A lot or a little?
The parents' guide to what's in this movie.
What parents need to know
Parents need to know that Brene Brown: The Call to Courage features best-selling self-help author Brene Brown in an onstage talk to an adoring audience on her area of research and expertise, the role vulnerability plays in courage. Some teens may be mature enough to find her words inspiring, encouraging, and instructive. She discusses dealing with loss of loved ones, relationships, and swim meets, with generous peppering of language that includes "f--k," "s--t," "ass," and "pissed." She calls the internet social media world the "cesspool of humanity," citing the cruelty and personal vitriol she's encountered from anonymous critics.
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What's the story?
As in her Ted Talk, Brene Brown stands on a stage and shares her wit, charm, and wisdom with an adoring audience in this taping of a 2019 live lecture. Although Brown's research spans the diverse fields of shame, empathy, courage, and vulnerability, BRENE BROWN: THE CALL TO COURAGE focuses on vulnerability as a prerequisite for courage, for achievement, for risk-taking, and ultimately for a joyous and fulfilling life. She argues against those who view vulnerability as weakness, and those who say they can do vulnerability "alone" (it requires exposure to other people and social or work situations) and those who consider it wimpy (there's no bravery without it, she explains). She tells several personal stories about mistakes she's made but mostly the stories illustrate the correct, productive response she's eventually chooses in difficult emotional situations. Notable advice she offers CEOs trying to address sexism, racism, and other biases in the workplace is to expect those difficult conversations to, at first, go badly because they will inevitably reveal prejudices and resentments, which is part of the process of minimizing prejudices. She claims to be an introvert, suggesting that giving public talks is her act of bravery (and therefore vulnerability). She speaks casually and that includes language -- "f--k," "s--t," "ass" -- that some parents might want reserved for only their oldest teens.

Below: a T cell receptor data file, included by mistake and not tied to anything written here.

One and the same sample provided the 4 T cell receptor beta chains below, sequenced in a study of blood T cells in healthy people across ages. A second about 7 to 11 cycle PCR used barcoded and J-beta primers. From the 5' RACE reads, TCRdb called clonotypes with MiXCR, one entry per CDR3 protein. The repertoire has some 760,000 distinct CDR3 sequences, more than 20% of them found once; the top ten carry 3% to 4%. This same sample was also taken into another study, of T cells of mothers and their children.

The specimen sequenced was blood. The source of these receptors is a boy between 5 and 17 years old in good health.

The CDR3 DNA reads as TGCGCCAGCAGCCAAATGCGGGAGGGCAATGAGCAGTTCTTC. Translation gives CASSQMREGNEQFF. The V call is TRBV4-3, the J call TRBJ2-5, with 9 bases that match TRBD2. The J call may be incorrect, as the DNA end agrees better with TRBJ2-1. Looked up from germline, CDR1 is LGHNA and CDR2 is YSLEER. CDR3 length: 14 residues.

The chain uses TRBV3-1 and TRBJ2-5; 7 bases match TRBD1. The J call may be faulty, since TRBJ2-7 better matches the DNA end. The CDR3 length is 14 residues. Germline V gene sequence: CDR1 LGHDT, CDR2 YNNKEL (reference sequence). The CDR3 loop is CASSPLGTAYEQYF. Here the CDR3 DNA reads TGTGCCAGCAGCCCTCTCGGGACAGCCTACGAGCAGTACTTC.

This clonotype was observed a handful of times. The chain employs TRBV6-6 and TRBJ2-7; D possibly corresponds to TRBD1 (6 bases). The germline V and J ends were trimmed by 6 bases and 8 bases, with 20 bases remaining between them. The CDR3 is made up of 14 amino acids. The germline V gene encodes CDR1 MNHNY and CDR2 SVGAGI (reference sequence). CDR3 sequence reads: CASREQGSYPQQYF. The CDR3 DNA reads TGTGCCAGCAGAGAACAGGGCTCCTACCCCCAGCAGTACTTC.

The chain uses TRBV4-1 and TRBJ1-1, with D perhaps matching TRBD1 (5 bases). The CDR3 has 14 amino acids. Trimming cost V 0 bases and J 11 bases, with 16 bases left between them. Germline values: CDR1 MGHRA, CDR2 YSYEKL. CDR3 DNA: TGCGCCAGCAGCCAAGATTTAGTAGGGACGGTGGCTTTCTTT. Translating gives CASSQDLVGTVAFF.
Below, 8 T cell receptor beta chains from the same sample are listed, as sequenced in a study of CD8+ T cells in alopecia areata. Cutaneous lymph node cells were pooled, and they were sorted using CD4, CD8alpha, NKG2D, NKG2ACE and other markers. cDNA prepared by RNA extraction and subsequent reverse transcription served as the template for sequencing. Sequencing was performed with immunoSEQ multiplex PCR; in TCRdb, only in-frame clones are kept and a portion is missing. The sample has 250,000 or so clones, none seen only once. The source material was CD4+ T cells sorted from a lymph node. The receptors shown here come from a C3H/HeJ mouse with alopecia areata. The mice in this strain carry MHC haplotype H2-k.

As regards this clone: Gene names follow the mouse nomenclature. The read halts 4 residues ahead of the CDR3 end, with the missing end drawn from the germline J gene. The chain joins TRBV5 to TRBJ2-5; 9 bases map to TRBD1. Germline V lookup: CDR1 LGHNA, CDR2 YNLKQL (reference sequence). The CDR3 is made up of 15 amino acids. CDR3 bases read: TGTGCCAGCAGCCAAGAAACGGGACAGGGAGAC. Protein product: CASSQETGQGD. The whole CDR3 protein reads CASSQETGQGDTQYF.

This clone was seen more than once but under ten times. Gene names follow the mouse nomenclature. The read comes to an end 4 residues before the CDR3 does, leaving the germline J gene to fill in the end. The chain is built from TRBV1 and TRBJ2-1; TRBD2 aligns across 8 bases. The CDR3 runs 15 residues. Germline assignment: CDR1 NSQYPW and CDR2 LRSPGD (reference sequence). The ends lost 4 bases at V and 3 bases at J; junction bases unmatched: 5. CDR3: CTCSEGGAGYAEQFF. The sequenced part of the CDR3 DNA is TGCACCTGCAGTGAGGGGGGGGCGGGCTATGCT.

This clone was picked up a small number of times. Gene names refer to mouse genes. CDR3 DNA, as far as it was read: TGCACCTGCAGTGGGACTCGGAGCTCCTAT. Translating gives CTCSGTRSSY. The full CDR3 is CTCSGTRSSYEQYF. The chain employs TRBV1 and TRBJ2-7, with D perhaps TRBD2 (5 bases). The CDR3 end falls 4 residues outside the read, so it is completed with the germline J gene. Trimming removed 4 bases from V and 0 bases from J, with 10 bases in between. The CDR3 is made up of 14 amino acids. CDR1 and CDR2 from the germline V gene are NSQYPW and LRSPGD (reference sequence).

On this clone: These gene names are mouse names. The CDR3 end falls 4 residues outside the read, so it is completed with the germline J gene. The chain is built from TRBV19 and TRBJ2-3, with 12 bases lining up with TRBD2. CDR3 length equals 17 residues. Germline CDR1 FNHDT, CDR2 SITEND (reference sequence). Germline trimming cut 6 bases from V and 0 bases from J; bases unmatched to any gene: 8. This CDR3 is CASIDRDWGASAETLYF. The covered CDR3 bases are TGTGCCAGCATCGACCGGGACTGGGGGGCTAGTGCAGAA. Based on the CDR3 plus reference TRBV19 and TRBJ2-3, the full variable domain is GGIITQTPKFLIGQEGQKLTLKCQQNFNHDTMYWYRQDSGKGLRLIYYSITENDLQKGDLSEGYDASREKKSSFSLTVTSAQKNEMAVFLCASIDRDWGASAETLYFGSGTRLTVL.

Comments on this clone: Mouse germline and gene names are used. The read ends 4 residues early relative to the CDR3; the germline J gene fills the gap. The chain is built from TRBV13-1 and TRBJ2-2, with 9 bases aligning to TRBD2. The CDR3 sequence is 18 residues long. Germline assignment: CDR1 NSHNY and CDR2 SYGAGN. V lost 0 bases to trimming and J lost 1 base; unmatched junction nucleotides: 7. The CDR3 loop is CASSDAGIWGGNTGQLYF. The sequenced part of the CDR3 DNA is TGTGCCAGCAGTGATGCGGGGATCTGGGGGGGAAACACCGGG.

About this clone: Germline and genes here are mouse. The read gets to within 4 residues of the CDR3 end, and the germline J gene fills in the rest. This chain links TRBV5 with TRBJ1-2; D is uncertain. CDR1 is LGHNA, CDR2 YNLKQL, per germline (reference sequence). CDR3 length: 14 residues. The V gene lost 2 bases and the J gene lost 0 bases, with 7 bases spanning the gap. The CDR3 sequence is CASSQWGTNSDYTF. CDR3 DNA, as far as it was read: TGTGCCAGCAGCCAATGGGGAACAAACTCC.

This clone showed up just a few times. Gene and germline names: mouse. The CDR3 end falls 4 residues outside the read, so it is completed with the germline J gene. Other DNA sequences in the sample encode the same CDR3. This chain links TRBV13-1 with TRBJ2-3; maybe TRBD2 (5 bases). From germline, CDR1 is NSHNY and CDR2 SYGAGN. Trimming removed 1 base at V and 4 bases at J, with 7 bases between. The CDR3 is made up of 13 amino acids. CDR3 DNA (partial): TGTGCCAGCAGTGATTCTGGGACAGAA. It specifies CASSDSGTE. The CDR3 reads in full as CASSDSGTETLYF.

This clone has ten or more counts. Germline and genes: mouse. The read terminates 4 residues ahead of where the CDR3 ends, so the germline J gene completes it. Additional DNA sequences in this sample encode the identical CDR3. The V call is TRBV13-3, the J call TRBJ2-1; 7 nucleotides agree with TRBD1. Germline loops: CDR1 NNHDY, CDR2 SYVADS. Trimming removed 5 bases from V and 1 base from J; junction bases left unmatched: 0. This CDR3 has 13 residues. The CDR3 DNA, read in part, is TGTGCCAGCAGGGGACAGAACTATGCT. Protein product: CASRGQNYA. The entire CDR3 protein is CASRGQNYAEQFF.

Is it any good?
This is a documentary best left for Brene Brown fans. What's annoying about Brown's glib, platitude-filled self-help presentation is the fuzziness of her message, which is odd given that she's a PhD. researcher who presumably has decades of data supporting her advice. Perhaps her message is clearer in her books. But on stage she says there's no courage without vulnerability, while the definition of courage is an ability to perform in the face of fear. It's not courageous to save someone from drowning unless you are afraid of the water and harm you might come to in the process. (Saving someone if you're not afraid is still great, just not courageous.)
The question arises: is fear the same thing as vulnerability? Not really. We might be afraid of losing our job but not feel vulnerable unless we are passed over for a promotion, which can cause shame and uncertainty about our ability. All that makes her entire message a bit misleading as portrayed in Brene Brown: The Call to Courage. Many popular writers and social observers offer similar, more cogent messages. Malcolm Gladwell reminds us that the highest achievers fail repeatedly and view failure as an ordinary part of the process of attaining high goals. Researcher Angela Duckworth uses the word "grit" to denote the choice to try again despite shame and failure rather than giving up.
Talk to your kids about ...
Families can talk about what it means to face one's fears. What do you do to overcome your fears?
Why do you think Brown says that the ability to be brave cannot occur without vulnerability in Brene Brown: The Call to Courage?
Brown says that the bravest people are bound at times to lose, fail, and shame themselves, but that they should be proud of themselves for simply putting themselves out there. Can you think of any instances in which you did what you were afraid of?
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